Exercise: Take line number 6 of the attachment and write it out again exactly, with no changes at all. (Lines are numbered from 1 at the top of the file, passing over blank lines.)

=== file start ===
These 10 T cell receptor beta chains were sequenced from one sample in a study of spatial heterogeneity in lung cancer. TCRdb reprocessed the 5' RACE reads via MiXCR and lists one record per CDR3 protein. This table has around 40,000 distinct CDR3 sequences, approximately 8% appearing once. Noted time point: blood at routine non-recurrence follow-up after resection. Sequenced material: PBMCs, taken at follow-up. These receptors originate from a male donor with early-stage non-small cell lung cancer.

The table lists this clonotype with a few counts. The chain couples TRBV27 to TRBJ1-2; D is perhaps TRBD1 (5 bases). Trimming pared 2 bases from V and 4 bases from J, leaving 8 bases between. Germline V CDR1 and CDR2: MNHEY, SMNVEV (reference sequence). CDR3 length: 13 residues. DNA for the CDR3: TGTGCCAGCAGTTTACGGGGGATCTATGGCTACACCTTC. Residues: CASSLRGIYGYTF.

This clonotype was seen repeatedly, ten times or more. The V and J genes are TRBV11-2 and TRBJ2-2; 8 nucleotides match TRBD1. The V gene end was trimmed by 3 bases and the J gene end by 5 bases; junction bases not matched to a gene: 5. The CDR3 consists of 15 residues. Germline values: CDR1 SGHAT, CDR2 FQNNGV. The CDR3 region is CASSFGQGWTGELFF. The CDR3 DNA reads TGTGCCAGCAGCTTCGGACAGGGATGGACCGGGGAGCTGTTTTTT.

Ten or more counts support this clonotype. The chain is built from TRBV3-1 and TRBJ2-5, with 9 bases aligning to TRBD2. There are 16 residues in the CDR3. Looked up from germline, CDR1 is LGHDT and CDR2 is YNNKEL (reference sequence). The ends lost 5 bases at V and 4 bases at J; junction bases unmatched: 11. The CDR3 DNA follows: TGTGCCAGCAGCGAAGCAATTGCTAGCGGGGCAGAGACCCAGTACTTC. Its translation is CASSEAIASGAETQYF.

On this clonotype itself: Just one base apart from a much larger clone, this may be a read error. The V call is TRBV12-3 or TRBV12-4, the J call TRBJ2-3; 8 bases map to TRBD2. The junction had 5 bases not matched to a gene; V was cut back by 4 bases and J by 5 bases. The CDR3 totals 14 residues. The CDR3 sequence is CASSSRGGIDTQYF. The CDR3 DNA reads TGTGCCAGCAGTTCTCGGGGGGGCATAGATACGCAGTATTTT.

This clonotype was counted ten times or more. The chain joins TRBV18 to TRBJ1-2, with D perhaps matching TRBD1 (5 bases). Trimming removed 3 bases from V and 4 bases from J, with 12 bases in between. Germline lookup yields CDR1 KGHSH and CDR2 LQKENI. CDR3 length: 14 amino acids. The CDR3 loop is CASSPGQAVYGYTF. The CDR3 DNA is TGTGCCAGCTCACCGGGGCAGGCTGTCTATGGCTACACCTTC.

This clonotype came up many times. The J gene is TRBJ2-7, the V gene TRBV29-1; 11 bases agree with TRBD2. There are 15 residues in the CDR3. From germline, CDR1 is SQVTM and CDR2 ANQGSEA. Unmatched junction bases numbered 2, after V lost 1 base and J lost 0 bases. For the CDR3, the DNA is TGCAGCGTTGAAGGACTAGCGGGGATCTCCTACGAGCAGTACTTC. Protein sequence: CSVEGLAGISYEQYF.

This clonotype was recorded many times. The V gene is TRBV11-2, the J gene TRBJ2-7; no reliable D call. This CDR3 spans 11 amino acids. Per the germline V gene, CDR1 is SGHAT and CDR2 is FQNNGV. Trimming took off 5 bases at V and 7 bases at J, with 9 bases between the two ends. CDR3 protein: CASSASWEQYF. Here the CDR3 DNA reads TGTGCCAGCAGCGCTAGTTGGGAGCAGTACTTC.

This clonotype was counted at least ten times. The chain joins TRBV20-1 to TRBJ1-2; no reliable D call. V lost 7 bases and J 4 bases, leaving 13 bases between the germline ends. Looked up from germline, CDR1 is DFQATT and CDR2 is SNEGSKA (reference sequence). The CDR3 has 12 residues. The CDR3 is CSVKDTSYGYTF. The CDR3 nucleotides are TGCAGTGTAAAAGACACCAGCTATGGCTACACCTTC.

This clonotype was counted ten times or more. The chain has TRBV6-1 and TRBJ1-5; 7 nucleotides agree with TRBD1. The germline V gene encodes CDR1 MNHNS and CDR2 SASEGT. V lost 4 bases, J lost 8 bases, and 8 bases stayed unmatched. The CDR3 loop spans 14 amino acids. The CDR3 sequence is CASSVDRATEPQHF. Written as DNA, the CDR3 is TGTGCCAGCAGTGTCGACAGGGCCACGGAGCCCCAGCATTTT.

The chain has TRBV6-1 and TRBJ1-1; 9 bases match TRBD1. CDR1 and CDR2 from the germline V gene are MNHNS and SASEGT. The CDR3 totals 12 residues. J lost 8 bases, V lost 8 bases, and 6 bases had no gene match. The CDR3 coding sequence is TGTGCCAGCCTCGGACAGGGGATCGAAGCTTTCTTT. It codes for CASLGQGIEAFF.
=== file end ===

This clonotype was counted ten times or more. The chain joins TRBV18 to TRBJ1-2, with D perhaps matching TRBD1 (5 bases). Trimming removed 3 bases from V and 4 bases from J, with 12 bases in between. Germline lookup yields CDR1 KGHSH and CDR2 LQKENI. CDR3 length: 14 amino acids. The CDR3 loop is CASSPGQAVYGYTF. The CDR3 DNA is TGTGCCAGCTCACCGGGGCAGGCTGTCTATGGCTACACCTTC.